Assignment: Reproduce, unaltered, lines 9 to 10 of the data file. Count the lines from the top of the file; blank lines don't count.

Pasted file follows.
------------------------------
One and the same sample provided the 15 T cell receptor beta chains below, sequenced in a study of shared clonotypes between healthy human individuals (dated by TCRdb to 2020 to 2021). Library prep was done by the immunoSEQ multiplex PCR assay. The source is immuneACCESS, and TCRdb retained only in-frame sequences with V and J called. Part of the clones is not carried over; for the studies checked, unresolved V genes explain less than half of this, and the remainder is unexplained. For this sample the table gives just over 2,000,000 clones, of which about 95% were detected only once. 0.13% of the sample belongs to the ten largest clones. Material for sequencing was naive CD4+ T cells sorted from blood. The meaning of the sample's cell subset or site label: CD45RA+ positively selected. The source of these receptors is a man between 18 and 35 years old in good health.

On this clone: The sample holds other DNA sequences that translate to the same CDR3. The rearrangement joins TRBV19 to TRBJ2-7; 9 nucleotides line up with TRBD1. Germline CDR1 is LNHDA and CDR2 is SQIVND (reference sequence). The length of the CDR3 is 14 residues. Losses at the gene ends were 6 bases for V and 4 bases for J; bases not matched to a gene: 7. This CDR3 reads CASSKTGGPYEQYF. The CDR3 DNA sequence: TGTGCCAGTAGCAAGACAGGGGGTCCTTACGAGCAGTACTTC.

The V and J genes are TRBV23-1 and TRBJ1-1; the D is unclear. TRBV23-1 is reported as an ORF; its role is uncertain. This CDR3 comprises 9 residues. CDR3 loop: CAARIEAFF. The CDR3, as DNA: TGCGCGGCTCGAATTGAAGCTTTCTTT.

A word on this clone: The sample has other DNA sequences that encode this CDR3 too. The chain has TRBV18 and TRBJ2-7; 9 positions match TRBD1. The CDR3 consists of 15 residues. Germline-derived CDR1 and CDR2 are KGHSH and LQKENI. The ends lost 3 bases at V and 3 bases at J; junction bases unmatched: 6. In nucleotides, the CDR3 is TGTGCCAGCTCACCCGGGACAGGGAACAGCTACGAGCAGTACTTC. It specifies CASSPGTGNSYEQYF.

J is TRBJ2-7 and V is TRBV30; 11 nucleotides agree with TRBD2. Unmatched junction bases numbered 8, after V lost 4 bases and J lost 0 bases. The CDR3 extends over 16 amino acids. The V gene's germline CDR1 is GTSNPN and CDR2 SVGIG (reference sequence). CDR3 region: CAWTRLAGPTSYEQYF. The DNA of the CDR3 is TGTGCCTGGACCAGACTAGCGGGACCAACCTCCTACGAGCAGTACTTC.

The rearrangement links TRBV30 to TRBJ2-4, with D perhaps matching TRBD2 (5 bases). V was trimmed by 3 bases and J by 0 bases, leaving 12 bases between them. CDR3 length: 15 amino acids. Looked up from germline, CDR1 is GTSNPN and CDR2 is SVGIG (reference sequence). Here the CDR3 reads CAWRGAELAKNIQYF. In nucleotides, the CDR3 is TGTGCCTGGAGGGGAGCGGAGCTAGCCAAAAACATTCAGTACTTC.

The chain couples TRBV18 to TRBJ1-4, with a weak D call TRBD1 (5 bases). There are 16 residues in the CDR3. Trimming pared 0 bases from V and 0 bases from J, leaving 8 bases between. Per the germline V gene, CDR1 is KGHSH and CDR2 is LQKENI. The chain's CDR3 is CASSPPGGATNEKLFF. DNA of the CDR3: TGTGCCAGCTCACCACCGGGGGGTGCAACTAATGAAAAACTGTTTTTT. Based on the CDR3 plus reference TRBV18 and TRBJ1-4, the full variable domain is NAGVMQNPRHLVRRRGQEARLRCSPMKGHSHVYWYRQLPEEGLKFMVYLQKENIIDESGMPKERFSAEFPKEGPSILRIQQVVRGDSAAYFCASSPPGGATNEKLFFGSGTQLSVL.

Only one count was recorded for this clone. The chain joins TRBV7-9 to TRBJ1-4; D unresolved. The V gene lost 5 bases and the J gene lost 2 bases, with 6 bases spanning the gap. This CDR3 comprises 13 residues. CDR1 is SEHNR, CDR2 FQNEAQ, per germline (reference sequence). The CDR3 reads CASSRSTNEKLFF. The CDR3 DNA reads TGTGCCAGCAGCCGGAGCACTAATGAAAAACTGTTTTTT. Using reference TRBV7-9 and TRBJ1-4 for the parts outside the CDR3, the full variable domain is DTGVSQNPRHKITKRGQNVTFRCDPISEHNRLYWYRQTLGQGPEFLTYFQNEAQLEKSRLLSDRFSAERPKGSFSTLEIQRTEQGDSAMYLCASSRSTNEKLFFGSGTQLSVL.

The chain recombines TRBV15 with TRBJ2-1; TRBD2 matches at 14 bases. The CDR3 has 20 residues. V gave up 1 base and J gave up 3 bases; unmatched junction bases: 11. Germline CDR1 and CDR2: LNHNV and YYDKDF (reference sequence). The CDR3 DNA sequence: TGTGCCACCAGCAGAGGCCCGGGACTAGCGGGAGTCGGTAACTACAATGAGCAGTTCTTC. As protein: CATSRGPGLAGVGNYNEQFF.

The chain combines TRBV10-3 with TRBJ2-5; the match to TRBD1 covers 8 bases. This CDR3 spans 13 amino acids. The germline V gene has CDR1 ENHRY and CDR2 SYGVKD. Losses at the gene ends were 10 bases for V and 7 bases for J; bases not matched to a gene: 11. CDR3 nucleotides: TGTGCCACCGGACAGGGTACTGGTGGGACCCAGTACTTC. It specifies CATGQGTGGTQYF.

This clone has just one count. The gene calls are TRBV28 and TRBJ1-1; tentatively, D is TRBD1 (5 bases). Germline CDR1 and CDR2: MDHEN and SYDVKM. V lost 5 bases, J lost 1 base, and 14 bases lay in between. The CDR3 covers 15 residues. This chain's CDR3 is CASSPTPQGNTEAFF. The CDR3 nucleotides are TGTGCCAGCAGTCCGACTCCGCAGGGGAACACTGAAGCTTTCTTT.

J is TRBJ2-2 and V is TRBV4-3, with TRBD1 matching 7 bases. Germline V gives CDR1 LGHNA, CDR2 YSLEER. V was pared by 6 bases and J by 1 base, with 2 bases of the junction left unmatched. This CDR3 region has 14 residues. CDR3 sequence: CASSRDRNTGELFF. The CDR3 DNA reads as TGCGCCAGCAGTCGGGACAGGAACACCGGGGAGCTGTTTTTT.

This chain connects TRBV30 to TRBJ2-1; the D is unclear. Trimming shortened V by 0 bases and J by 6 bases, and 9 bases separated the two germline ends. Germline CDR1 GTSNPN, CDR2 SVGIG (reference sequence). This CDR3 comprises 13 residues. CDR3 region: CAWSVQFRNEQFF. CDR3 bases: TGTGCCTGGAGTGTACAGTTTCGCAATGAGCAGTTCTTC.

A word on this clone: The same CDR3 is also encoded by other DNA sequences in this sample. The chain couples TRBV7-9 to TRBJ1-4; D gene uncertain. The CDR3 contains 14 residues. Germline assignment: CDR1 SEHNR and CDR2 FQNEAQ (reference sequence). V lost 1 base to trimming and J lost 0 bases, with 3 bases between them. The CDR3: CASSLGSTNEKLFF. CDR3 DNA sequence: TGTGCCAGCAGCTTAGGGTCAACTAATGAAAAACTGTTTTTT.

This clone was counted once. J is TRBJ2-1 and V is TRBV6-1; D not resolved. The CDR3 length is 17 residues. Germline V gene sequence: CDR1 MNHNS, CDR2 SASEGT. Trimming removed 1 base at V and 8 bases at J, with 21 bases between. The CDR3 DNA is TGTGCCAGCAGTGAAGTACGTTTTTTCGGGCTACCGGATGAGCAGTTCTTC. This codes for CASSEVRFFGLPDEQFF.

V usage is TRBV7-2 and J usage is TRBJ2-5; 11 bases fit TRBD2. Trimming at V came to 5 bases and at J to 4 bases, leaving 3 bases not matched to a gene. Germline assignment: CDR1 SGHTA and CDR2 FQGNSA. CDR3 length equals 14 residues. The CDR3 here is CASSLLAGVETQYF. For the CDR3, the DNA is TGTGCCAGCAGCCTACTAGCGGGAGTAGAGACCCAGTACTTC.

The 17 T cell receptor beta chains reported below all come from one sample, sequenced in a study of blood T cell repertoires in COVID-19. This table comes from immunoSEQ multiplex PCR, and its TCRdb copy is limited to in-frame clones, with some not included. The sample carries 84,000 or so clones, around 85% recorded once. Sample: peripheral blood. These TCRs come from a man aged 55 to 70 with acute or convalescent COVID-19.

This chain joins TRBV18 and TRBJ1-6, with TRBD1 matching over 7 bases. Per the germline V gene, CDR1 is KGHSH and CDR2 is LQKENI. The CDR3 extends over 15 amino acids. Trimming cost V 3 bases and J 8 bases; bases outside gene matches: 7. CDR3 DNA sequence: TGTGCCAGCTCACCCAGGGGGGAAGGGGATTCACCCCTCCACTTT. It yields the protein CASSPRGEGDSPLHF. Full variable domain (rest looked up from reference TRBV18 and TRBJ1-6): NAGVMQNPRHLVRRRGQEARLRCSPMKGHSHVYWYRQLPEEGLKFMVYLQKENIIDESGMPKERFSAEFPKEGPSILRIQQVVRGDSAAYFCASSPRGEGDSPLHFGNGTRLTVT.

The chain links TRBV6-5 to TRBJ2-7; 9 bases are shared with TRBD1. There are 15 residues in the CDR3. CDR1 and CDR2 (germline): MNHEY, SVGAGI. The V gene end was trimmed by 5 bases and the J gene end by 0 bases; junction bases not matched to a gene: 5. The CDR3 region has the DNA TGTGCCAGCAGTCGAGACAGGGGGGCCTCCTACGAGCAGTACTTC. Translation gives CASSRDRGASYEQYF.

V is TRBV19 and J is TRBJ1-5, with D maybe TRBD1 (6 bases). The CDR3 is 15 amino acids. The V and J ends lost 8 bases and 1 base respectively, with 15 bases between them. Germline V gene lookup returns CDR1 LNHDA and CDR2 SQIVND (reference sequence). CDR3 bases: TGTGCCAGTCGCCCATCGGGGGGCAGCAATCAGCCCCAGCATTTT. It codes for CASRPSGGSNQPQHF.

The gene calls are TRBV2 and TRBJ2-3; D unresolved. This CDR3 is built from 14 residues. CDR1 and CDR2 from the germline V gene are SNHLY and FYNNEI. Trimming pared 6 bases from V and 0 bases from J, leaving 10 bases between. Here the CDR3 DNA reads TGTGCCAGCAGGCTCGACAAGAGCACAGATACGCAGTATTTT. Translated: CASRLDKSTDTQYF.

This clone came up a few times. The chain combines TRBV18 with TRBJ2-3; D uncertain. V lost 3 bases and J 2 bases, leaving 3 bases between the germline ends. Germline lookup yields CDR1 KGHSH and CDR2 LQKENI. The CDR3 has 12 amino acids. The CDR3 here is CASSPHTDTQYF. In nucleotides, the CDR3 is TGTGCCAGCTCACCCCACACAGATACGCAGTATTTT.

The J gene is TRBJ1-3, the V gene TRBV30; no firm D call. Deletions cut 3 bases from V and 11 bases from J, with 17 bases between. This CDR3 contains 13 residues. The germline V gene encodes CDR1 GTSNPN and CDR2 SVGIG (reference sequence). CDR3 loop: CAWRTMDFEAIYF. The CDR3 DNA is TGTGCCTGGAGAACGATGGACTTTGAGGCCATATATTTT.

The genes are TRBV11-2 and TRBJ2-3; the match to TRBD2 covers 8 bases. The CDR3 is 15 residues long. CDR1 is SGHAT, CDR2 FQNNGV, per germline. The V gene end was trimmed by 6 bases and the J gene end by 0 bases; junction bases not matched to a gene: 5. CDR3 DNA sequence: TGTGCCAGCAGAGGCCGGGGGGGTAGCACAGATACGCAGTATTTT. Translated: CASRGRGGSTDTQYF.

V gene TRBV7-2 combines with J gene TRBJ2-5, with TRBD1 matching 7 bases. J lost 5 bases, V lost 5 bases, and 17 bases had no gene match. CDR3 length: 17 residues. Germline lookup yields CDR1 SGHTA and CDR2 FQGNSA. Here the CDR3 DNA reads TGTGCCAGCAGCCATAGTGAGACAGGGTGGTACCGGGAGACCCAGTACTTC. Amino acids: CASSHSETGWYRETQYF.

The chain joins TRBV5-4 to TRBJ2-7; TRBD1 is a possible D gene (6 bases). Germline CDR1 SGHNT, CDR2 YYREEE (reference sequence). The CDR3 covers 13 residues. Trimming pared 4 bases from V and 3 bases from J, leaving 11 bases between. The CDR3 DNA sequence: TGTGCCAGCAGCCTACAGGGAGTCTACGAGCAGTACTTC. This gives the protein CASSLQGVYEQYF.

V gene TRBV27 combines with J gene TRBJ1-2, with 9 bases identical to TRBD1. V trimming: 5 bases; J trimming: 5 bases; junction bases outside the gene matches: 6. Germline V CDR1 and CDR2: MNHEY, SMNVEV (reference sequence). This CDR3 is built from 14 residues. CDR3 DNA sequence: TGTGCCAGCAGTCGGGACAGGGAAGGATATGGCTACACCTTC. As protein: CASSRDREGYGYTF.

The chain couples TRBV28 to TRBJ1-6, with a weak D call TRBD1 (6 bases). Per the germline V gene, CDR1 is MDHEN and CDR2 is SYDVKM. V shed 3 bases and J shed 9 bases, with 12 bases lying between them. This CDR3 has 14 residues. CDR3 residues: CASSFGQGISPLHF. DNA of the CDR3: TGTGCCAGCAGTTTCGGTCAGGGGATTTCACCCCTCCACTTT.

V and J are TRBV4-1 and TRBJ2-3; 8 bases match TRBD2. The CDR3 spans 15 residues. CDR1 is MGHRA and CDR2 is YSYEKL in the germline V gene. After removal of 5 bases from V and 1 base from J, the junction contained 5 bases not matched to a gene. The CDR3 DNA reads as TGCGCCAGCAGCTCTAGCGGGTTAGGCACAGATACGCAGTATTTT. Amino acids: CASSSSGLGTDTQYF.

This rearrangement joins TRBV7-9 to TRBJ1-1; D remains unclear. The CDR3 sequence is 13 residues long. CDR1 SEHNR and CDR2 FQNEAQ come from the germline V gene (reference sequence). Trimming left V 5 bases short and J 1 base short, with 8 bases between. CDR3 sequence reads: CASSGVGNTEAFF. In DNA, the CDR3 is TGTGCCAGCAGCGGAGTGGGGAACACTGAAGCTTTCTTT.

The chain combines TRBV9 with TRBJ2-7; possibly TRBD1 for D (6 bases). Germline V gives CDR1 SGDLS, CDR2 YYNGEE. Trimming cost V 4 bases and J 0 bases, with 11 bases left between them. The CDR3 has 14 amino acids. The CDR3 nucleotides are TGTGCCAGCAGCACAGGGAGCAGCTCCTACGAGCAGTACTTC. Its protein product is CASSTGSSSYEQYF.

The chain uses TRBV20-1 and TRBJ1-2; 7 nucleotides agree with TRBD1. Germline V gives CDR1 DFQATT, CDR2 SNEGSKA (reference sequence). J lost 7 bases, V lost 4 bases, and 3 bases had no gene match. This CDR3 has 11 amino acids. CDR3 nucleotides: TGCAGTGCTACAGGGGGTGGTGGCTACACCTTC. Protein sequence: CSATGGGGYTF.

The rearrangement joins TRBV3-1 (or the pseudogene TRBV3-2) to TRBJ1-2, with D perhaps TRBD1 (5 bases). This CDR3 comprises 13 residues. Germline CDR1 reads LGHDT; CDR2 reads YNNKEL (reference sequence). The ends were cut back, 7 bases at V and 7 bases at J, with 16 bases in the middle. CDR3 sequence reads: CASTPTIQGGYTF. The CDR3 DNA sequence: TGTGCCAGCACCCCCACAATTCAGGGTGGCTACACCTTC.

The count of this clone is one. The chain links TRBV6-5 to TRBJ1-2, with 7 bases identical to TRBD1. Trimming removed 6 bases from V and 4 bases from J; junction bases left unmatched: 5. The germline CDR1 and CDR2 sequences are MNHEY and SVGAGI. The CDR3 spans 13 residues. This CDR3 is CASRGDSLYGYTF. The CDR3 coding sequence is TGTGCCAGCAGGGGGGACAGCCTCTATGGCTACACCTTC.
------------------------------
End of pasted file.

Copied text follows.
The chain recombines TRBV15 with TRBJ2-1; TRBD2 matches at 14 bases. The CDR3 has 20 residues. V gave up 1 base and J gave up 3 bases; unmatched junction bases: 11. Germline CDR1 and CDR2: LNHNV and YYDKDF (reference sequence). The CDR3 DNA sequence: TGTGCCACCAGCAGAGGCCCGGGACTAGCGGGAGTCGGTAACTACAATGAGCAGTTCTTC. As protein: CATSRGPGLAGVGNYNEQFF.

The chain combines TRBV10-3 with TRBJ2-5; the match to TRBD1 covers 8 bases. This CDR3 spans 13 amino acids. The germline V gene has CDR1 ENHRY and CDR2 SYGVKD. Losses at the gene ends were 10 bases for V and 7 bases for J; bases not matched to a gene: 11. CDR3 nucleotides: TGTGCCACCGGACAGGGTACTGGTGGGACCCAGTACTTC. It specifies CATGQGTGGTQYF.